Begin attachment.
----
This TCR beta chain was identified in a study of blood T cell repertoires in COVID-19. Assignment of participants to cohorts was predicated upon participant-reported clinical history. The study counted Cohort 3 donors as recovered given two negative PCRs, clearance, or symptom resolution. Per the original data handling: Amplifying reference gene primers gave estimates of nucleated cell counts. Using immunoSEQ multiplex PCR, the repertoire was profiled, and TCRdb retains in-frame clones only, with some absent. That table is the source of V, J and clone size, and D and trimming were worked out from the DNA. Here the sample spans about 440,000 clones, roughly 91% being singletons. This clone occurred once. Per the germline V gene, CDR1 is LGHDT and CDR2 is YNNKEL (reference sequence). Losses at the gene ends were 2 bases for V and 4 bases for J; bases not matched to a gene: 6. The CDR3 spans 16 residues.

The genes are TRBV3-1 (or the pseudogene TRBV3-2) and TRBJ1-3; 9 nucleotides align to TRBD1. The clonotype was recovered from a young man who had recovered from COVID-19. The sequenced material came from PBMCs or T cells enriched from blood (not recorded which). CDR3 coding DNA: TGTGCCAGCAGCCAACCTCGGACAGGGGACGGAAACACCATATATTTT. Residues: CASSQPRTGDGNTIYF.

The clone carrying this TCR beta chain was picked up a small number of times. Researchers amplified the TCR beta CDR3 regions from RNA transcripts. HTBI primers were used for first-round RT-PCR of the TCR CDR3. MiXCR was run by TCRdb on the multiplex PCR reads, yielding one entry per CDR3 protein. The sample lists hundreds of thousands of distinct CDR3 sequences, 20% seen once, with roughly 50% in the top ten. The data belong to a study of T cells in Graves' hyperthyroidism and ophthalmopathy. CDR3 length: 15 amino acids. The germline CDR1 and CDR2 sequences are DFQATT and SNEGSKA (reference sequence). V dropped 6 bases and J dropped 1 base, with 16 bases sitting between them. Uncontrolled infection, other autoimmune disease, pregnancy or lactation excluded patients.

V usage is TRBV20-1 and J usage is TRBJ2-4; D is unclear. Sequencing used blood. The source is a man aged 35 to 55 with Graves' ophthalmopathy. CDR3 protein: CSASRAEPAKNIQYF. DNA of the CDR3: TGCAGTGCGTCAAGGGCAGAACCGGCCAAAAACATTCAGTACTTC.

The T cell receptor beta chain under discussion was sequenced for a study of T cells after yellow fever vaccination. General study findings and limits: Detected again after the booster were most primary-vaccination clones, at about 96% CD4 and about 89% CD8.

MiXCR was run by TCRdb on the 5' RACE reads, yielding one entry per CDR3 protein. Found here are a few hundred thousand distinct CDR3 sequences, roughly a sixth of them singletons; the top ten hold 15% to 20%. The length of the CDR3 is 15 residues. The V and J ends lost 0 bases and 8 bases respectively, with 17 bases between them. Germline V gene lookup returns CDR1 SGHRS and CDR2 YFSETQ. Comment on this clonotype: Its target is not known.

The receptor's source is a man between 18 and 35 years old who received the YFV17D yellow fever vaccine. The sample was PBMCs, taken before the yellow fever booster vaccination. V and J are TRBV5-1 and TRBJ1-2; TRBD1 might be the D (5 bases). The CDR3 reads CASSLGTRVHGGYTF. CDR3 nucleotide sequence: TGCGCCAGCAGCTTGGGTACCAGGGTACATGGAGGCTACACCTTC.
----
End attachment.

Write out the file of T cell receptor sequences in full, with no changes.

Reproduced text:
This TCR beta chain was identified in a study of blood T cell repertoires in COVID-19. Assignment of participants to cohorts was predicated upon participant-reported clinical history. The study counted Cohort 3 donors as recovered given two negative PCRs, clearance, or symptom resolution. Per the original data handling: Amplifying reference gene primers gave estimates of nucleated cell counts. Using immunoSEQ multiplex PCR, the repertoire was profiled, and TCRdb retains in-frame clones only, with some absent. That table is the source of V, J and clone size, and D and trimming were worked out from the DNA. Here the sample spans about 440,000 clones, roughly 91% being singletons. This clone occurred once. Per the germline V gene, CDR1 is LGHDT and CDR2 is YNNKEL (reference sequence). Losses at the gene ends were 2 bases for V and 4 bases for J; bases not matched to a gene: 6. The CDR3 spans 16 residues.

The genes are TRBV3-1 (or the pseudogene TRBV3-2) and TRBJ1-3; 9 nucleotides align to TRBD1. The clonotype was recovered from a young man who had recovered from COVID-19. The sequenced material came from PBMCs or T cells enriched from blood (not recorded which). CDR3 coding DNA: TGTGCCAGCAGCCAACCTCGGACAGGGGACGGAAACACCATATATTTT. Residues: CASSQPRTGDGNTIYF.

The clone carrying this TCR beta chain was picked up a small number of times. Researchers amplified the TCR beta CDR3 regions from RNA transcripts. HTBI primers were used for first-round RT-PCR of the TCR CDR3. MiXCR was run by TCRdb on the multiplex PCR reads, yielding one entry per CDR3 protein. The sample lists hundreds of thousands of distinct CDR3 sequences, 20% seen once, with roughly 50% in the top ten. The data belong to a study of T cells in Graves' hyperthyroidism and ophthalmopathy. CDR3 length: 15 amino acids. The germline CDR1 and CDR2 sequences are DFQATT and SNEGSKA (reference sequence). V dropped 6 bases and J dropped 1 base, with 16 bases sitting between them. Uncontrolled infection, other autoimmune disease, pregnancy or lactation excluded patients.

V usage is TRBV20-1 and J usage is TRBJ2-4; D is unclear. Sequencing used blood. The source is a man aged 35 to 55 with Graves' ophthalmopathy. CDR3 protein: CSASRAEPAKNIQYF. DNA of the CDR3: TGCAGTGCGTCAAGGGCAGAACCGGCCAAAAACATTCAGTACTTC.

The T cell receptor beta chain under discussion was sequenced for a study of T cells after yellow fever vaccination. General study findings and limits: Detected again after the booster were most primary-vaccination clones, at about 96% CD4 and about 89% CD8.

MiXCR was run by TCRdb on the 5' RACE reads, yielding one entry per CDR3 protein. Found here are a few hundred thousand distinct CDR3 sequences, roughly a sixth of them singletons; the top ten hold 15% to 20%. The length of the CDR3 is 15 residues. The V and J ends lost 0 bases and 8 bases respectively, with 17 bases between them. Germline V gene lookup returns CDR1 SGHRS and CDR2 YFSETQ. Comment on this clonotype: Its target is not known.

The receptor's source is a man between 18 and 35 years old who received the YFV17D yellow fever vaccine. The sample was PBMCs, taken before the yellow fever booster vaccination. V and J are TRBV5-1 and TRBJ1-2; TRBD1 might be the D (5 bases). The CDR3 reads CASSLGTRVHGGYTF. CDR3 nucleotide sequence: TGCGCCAGCAGCTTGGGTACCAGGGTACATGGAGGCTACACCTTC.